MPEG artefacts were absent from the main feature, in spite of the bit rate being all over the place to accommodate all the extras and the needs of the onscreen images. Film-to-video artefacts were the only problem with the transfer, and they were trivial at the worst of times. Some aliasing became apparent during sequences involving video imagery, and some fine chrome lines also suffer from a mild degree of aliasing. However, in the first sixty-seven minutes of the film, I only saw two very minor instances of this artefact becoming apparent, and I doubt the casual viewer will even notice. This is a surprise when you consider how hard the total amount of featurettes on this disc are pushing the compression. Film artefacts were completely absent from the transfer, reflecting the fact that this film only left the theatres about six months ago. Finally, as I mentioned before, the small amount of subtitles that originally appeared in the film are encoded into the black bar that appears at the bottom of the film. There are about five lines of dialogue that needed to be subtitled, so this is a far better idea than merely having a choice between English subtitles and English for the Hearing Impaired subtitles.

    The disc is presented in the RSDL format, with the layer change taking place at 32:08, between Chapters 9 and 10. The layer change is rather hard to miss, with a noticeable pause in the video stream that seems to last about half a second on the Toshiba SD-2109, but its placement could not be better.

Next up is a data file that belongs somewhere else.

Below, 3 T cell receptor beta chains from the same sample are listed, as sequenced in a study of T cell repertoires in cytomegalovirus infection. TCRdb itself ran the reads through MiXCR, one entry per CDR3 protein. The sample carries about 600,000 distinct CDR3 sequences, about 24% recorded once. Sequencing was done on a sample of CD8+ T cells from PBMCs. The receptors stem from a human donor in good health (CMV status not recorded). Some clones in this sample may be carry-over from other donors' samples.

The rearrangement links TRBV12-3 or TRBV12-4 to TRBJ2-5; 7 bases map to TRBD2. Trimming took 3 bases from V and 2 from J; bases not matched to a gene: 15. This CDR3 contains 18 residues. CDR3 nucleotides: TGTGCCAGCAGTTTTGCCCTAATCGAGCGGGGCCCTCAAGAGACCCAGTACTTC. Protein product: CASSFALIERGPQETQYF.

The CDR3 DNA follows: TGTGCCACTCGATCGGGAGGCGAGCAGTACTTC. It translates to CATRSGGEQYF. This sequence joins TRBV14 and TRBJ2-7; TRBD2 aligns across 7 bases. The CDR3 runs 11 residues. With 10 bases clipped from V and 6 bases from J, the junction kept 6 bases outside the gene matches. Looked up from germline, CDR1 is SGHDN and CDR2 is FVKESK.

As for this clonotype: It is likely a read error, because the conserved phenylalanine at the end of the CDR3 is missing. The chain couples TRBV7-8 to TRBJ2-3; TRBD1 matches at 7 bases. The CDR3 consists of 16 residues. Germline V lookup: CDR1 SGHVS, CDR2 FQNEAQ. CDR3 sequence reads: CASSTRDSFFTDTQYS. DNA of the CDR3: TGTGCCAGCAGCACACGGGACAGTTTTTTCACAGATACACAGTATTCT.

To put it in a nutshell, this is thoroughly a reference quality audio transfer with nothing to complain about that directly relates to the actual DVD, and only trivial flaws appearing elsewhere in the process. There are three audio tracks on this DVD, but the only dialogue track is the original English in Dolby Digital 5.1, with the other two tracks being commentary tracks encoded in Dolby Digital 2.0 mono. I listened to all three of the audio tracks, but for the time being I will simply tell you about the original English dialogue. The dialogue was clear and easy to understand at all times, and there were no problems at any point with ambient sounds intruding upon the intelligibility. Sophie Marceau exhibited a tendency to speak in a rather thick voice, but this was kept well under control during the production. Audio sync was never a problem at any point, although the few lines of Russian dialogue in the middle of the film seemed to have a slightly unreal quality.